What’s the last thing you do before going to bed and the first on waking up? A globally accepted answer in today’s world is “checking the phone” whether it’s sending an important email, mindless internet browsing, scrolling Instagram and so on. It’s quite normal to eye our phones the moment we get the chance.
No doubt, digital evolution brought amazing technological advancements in form of drones, keyless car entry, holographic conversation (rare but real) and much more but, all have a certain drawback which couldn’t be ignored. Smartphone is an ultimate entertainment device and a statistical survey revealed that 46% Americans think they can’t live without their phones.
Whether its entertainment, socialisation, organisation or any other task, we all rely only on our phones since they’re smart enough to perform almost everything with a simple swipe and tap. And besides cutting us from the charm of meeting in person, the universal habit has been wreaking havoc on our eyes in unimaginable ways.
Effect of screen time on the eyes
When our eyes focus on something or anything too close, even objects other than any smart device, their muscles contract. This contraction however can be normal and healthy for a short period but habitual and prolonged behaviour can risk in developing dry eye syndrome and many other severe vision anomalies.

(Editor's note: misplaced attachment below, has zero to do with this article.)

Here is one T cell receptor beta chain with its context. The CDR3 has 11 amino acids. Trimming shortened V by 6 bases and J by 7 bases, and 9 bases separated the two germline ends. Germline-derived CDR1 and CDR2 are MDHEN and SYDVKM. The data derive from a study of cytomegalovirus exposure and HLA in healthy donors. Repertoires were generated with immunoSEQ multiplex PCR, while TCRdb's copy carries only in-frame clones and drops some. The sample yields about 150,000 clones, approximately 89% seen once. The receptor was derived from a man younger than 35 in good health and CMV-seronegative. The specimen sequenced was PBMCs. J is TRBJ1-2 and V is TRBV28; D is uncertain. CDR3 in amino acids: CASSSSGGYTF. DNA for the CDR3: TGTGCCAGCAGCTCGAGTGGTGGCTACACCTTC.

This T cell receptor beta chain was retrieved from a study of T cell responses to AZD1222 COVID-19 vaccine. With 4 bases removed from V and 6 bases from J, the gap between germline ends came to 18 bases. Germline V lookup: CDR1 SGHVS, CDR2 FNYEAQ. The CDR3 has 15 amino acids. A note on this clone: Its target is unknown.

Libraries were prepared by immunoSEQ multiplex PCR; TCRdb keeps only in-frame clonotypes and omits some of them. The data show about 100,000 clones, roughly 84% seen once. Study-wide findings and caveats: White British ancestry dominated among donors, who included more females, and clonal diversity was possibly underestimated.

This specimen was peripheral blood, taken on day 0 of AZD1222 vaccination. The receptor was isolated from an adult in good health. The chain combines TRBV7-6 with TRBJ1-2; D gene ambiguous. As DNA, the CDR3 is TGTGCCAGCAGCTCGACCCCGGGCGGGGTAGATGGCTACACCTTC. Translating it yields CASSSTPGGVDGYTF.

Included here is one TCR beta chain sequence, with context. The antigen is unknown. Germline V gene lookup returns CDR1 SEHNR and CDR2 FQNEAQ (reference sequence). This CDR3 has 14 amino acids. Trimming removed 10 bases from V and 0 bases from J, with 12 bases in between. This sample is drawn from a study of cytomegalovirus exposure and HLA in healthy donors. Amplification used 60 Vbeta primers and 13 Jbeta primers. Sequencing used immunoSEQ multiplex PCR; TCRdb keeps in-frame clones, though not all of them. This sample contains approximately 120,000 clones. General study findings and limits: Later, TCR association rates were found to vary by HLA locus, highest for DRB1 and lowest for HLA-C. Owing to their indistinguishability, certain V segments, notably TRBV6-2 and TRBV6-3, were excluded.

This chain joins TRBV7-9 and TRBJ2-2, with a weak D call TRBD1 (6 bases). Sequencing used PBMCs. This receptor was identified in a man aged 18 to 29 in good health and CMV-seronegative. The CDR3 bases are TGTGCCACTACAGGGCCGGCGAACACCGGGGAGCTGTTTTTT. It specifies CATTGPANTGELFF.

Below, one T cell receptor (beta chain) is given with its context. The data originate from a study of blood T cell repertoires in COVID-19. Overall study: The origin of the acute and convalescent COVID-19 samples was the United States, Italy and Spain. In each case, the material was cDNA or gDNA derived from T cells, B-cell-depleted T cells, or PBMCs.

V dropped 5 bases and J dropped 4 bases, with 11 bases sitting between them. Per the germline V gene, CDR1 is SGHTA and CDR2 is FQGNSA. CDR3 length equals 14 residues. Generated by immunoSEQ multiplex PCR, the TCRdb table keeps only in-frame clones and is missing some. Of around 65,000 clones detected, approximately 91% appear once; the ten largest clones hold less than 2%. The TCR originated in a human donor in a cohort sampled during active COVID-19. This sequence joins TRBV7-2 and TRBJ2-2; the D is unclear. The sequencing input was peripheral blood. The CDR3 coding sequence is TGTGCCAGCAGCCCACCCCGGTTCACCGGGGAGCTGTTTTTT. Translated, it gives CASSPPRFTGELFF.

Simply imagine doing low squats and keeping the position for the same amount of time as you would’ve when using a digital device. It’s obvious of the muscles to feel tired, cramped and give up in a short time. Eye muscles acts in a similar manner during prolonged focus or keeping a steady gaze closely and for long.
That said; most of us are accustomed to glue our eyes to the digital mobile screens for many hours in a day. While headaches, sore and dry eyes are only initial aftermath of this over exposure, resuming the habit can compromise vision and even raise the risk of more severe eye diseases. Most common reason of this is the blue light emitted from digital devices including LED lights, smartphones, laptops and desktops.
A look at blue light
Blue light; like ultraviolet is visible to human eyes only when seen against a certain light spectrum under a controlled setting. The spectrum has a range of colours with different wavelengths and lights having a shorter wavelength are more intense and harmful; that goes for blue light.
But it isn’t all that bad as this blue light can also fulfil certain necessities of our bodies. Sun also emits natural blue light which when composed with air molecules gives the sky its colour and daily exposure to a certain amount of time maintains circadian rhythm of our body.
Naturally produced blue light produces melatonin in our body which allow us to fall asleep whereas artificial blue light produced by digital devices hampers our sleep as well as melanoma generation.
Effect on the eyes
Due to shorter wavelength, blue light flickers more than longer and thus dangerous to the eyes. The glare can cause headache and eyestrain so the longer you’re exposed, more harmful would be the effect on your eyes with dry eye syndrome being the very initial and common.